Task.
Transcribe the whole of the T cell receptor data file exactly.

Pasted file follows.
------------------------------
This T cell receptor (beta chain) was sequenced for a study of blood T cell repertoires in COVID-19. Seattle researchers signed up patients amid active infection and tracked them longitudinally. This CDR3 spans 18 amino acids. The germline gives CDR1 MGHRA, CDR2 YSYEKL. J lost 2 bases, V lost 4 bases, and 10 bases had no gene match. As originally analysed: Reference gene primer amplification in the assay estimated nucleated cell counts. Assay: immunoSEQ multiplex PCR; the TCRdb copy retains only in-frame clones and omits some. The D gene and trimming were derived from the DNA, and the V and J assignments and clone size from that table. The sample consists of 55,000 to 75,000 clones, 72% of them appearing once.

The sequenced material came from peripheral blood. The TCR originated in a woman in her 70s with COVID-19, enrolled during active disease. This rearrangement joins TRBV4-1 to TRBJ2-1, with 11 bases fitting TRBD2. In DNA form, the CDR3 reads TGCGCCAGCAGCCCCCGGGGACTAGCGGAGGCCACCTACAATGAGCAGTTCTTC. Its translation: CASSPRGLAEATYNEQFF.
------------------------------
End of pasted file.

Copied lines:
This T cell receptor (beta chain) was sequenced for a study of blood T cell repertoires in COVID-19. Seattle researchers signed up patients amid active infection and tracked them longitudinally. This CDR3 spans 18 amino acids. The germline gives CDR1 MGHRA, CDR2 YSYEKL. J lost 2 bases, V lost 4 bases, and 10 bases had no gene match. As originally analysed: Reference gene primer amplification in the assay estimated nucleated cell counts. Assay: immunoSEQ multiplex PCR; the TCRdb copy retains only in-frame clones and omits some. The D gene and trimming were derived from the DNA, and the V and J assignments and clone size from that table. The sample consists of 55,000 to 75,000 clones, 72% of them appearing once.

The sequenced material came from peripheral blood. The TCR originated in a woman in her 70s with COVID-19, enrolled during active disease. This rearrangement joins TRBV4-1 to TRBJ2-1, with 11 bases fitting TRBD2. In DNA form, the CDR3 reads TGCGCCAGCAGCCCCCGGGGACTAGCGGAGGCCACCTACAATGAGCAGTTCTTC. Its translation: CASSPRGLAEATYNEQFF.